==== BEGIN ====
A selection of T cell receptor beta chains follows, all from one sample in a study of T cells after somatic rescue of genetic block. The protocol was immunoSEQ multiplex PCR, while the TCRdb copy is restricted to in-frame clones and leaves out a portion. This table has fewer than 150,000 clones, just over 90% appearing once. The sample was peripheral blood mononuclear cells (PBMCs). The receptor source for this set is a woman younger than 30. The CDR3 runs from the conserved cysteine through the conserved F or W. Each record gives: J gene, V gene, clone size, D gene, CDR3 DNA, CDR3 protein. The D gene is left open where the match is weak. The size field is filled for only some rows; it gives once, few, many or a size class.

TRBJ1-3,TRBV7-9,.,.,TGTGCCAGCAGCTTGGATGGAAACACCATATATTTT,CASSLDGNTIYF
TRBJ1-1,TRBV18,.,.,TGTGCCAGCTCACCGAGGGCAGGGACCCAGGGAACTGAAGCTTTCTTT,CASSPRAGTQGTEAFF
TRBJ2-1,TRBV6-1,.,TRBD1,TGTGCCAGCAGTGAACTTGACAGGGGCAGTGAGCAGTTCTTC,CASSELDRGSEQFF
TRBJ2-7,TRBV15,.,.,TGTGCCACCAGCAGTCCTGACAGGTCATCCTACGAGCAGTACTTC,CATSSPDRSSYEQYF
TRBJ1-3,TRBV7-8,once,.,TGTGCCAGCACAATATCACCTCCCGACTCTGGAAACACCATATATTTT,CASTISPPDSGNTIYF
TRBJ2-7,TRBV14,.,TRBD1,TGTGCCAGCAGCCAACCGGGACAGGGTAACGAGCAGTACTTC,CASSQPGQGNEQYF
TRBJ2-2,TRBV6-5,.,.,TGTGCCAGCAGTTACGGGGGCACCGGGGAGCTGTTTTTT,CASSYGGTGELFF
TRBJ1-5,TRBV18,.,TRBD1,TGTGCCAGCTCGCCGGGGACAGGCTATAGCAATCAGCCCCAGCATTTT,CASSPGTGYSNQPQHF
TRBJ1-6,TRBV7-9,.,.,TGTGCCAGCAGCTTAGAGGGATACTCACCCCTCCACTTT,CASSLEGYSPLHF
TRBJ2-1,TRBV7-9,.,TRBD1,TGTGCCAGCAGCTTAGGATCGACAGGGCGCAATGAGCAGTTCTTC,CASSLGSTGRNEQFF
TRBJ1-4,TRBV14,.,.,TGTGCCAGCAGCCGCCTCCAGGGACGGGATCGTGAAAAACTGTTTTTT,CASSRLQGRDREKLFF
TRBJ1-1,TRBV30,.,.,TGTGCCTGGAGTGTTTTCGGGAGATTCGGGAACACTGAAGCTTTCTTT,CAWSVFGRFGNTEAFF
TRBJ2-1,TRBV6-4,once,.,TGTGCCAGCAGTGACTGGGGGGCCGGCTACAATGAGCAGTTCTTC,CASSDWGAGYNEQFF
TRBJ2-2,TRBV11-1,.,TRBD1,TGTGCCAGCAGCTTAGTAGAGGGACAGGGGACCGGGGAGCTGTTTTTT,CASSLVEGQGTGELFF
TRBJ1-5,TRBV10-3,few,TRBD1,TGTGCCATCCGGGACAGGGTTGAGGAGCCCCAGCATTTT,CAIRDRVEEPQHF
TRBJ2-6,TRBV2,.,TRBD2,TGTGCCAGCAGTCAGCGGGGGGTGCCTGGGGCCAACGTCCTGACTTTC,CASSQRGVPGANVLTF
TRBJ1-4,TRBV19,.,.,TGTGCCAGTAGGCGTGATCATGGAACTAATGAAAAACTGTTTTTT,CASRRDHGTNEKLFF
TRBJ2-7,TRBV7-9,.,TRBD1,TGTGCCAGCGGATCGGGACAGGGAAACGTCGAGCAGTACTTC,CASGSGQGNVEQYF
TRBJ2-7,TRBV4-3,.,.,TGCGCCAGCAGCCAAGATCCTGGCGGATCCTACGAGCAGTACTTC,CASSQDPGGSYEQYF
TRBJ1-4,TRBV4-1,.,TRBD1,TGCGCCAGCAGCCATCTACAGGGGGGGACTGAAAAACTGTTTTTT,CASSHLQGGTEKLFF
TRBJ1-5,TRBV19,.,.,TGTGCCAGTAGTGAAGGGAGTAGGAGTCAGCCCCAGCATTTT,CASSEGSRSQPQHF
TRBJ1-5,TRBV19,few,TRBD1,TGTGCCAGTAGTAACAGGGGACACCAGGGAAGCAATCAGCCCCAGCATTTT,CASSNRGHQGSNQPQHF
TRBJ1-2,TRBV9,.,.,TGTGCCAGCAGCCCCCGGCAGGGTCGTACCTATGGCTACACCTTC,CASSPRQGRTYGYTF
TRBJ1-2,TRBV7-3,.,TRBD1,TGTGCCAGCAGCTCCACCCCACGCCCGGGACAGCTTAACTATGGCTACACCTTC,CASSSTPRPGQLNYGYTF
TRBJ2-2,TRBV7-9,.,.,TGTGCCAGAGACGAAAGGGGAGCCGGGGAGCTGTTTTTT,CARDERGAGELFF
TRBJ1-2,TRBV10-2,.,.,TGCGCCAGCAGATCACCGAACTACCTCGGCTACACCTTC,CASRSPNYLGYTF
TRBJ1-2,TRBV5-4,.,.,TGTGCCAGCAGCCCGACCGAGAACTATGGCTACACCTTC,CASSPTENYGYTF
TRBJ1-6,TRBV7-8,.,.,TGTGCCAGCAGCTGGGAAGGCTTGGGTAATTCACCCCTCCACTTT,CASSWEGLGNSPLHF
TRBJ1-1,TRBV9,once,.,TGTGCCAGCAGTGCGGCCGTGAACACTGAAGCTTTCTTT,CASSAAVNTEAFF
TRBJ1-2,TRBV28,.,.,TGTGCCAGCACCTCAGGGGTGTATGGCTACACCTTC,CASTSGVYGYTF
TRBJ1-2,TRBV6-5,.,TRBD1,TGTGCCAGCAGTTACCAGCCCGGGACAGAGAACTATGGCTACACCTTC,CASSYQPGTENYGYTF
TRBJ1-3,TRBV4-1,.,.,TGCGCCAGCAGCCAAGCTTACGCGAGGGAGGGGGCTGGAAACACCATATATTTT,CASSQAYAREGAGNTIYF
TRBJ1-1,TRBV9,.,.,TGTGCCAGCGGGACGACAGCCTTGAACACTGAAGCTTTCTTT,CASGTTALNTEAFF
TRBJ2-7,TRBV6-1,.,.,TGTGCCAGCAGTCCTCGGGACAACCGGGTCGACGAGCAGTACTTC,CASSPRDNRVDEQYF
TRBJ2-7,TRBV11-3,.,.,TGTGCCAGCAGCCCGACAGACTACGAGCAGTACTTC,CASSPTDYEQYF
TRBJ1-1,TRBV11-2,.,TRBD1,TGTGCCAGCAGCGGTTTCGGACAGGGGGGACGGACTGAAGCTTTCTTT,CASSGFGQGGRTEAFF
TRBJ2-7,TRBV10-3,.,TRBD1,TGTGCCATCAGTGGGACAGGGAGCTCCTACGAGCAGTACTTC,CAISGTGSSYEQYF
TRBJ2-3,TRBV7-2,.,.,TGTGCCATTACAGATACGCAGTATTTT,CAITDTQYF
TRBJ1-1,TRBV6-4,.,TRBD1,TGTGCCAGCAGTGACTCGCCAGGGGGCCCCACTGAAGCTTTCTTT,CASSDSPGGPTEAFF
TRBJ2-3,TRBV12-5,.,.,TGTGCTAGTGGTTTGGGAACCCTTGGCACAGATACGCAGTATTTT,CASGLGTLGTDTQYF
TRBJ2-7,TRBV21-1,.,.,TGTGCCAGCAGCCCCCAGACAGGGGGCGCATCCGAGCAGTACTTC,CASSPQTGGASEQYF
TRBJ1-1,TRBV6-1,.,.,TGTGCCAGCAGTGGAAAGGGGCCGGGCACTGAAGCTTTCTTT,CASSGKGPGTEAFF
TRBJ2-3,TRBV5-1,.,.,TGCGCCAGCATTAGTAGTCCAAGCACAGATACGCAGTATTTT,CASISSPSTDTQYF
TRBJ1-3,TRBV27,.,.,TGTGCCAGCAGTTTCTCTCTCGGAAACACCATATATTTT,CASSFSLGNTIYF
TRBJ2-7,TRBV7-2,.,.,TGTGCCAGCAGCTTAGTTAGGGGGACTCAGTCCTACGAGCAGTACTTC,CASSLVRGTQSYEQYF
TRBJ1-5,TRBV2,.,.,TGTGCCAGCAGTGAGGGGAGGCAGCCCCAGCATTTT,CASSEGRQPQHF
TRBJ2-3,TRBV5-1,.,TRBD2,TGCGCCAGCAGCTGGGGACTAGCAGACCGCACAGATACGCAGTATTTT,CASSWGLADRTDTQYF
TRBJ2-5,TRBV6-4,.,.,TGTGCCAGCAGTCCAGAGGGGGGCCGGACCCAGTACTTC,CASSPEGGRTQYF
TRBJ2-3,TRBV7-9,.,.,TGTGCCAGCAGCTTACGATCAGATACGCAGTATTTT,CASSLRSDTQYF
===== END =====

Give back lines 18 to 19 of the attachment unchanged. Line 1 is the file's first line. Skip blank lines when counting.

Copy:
TRBJ1-4,TRBV19,.,.,TGTGCCAGTAGGCGTGATCATGGAACTAATGAAAAACTGTTTTTT,CASRRDHGTNEKLFF
TRBJ2-7,TRBV7-9,.,TRBD1,TGTGCCAGCGGATCGGGACAGGGAAACGTCGAGCAGTACTTC,CASGSGQGNVEQYF